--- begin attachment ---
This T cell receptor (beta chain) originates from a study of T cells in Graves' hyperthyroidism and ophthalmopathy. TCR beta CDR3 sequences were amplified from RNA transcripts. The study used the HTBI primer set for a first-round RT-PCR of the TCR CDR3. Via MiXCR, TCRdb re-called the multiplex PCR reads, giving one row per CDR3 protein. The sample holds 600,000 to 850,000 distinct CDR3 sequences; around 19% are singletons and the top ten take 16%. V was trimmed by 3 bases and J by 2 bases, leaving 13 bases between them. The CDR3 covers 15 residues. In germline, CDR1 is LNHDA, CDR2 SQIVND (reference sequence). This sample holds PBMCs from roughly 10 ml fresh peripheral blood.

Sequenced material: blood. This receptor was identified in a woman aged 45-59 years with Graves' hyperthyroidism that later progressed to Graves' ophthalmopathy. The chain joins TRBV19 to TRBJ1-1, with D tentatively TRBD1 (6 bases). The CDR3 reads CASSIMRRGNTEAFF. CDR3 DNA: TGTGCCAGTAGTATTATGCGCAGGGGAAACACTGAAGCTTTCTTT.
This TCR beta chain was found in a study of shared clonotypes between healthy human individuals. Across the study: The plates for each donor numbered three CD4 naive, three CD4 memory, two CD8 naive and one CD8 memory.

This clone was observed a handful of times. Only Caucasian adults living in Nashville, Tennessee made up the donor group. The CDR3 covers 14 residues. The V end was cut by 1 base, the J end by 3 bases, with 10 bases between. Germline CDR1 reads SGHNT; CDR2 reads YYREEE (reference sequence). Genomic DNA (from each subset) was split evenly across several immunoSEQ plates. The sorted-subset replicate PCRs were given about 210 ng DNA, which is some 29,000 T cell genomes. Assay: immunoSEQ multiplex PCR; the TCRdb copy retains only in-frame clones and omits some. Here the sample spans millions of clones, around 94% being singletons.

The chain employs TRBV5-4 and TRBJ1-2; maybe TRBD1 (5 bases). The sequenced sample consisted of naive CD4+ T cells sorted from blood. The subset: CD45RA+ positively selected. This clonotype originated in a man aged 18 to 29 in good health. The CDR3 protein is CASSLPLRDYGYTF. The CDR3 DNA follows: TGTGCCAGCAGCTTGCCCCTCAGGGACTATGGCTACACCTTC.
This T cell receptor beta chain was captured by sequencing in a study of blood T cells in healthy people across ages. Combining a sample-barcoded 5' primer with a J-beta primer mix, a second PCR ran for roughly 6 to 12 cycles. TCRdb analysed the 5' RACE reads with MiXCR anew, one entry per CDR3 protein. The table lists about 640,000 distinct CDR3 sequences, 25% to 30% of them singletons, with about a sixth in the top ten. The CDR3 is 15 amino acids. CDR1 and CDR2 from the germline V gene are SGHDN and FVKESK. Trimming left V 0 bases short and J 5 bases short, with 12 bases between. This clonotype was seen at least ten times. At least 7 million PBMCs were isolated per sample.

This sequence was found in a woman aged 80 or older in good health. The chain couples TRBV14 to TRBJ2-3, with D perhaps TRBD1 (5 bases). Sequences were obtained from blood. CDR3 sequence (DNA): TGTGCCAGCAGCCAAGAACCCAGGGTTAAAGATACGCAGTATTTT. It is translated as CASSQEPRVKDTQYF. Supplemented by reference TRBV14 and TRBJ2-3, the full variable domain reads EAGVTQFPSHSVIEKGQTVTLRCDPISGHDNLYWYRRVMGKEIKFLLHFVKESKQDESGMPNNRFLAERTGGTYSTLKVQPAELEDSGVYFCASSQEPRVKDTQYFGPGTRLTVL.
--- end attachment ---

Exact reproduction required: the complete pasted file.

This T cell receptor (beta chain) originates from a study of T cells in Graves' hyperthyroidism and ophthalmopathy. TCR beta CDR3 sequences were amplified from RNA transcripts. The study used the HTBI primer set for a first-round RT-PCR of the TCR CDR3. Via MiXCR, TCRdb re-called the multiplex PCR reads, giving one row per CDR3 protein. The sample holds 600,000 to 850,000 distinct CDR3 sequences; around 19% are singletons and the top ten take 16%. V was trimmed by 3 bases and J by 2 bases, leaving 13 bases between them. The CDR3 covers 15 residues. In germline, CDR1 is LNHDA, CDR2 SQIVND (reference sequence). This sample holds PBMCs from roughly 10 ml fresh peripheral blood.

Sequenced material: blood. This receptor was identified in a woman aged 45-59 years with Graves' hyperthyroidism that later progressed to Graves' ophthalmopathy. The chain joins TRBV19 to TRBJ1-1, with D tentatively TRBD1 (6 bases). The CDR3 reads CASSIMRRGNTEAFF. CDR3 DNA: TGTGCCAGTAGTATTATGCGCAGGGGAAACACTGAAGCTTTCTTT.
This TCR beta chain was found in a study of shared clonotypes between healthy human individuals. Across the study: The plates for each donor numbered three CD4 naive, three CD4 memory, two CD8 naive and one CD8 memory.

This clone was observed a handful of times. Only Caucasian adults living in Nashville, Tennessee made up the donor group. The CDR3 covers 14 residues. The V end was cut by 1 base, the J end by 3 bases, with 10 bases between. Germline CDR1 reads SGHNT; CDR2 reads YYREEE (reference sequence). Genomic DNA (from each subset) was split evenly across several immunoSEQ plates. The sorted-subset replicate PCRs were given about 210 ng DNA, which is some 29,000 T cell genomes. Assay: immunoSEQ multiplex PCR; the TCRdb copy retains only in-frame clones and omits some. Here the sample spans millions of clones, around 94% being singletons.

The chain employs TRBV5-4 and TRBJ1-2; maybe TRBD1 (5 bases). The sequenced sample consisted of naive CD4+ T cells sorted from blood. The subset: CD45RA+ positively selected. This clonotype originated in a man aged 18 to 29 in good health. The CDR3 protein is CASSLPLRDYGYTF. The CDR3 DNA follows: TGTGCCAGCAGCTTGCCCCTCAGGGACTATGGCTACACCTTC.
This T cell receptor beta chain was captured by sequencing in a study of blood T cells in healthy people across ages. Combining a sample-barcoded 5' primer with a J-beta primer mix, a second PCR ran for roughly 6 to 12 cycles. TCRdb analysed the 5' RACE reads with MiXCR anew, one entry per CDR3 protein. The table lists about 640,000 distinct CDR3 sequences, 25% to 30% of them singletons, with about a sixth in the top ten. The CDR3 is 15 amino acids. CDR1 and CDR2 from the germline V gene are SGHDN and FVKESK. Trimming left V 0 bases short and J 5 bases short, with 12 bases between. This clonotype was seen at least ten times. At least 7 million PBMCs were isolated per sample.

This sequence was found in a woman aged 80 or older in good health. The chain couples TRBV14 to TRBJ2-3, with D perhaps TRBD1 (5 bases). Sequences were obtained from blood. CDR3 sequence (DNA): TGTGCCAGCAGCCAAGAACCCAGGGTTAAAGATACGCAGTATTTT. It is translated as CASSQEPRVKDTQYF. Supplemented by reference TRBV14 and TRBJ2-3, the full variable domain reads EAGVTQFPSHSVIEKGQTVTLRCDPISGHDNLYWYRRVMGKEIKFLLHFVKESKQDESGMPNNRFLAERTGGTYSTLKVQPAELEDSGVYFCASSQEPRVKDTQYFGPGTRLTVL.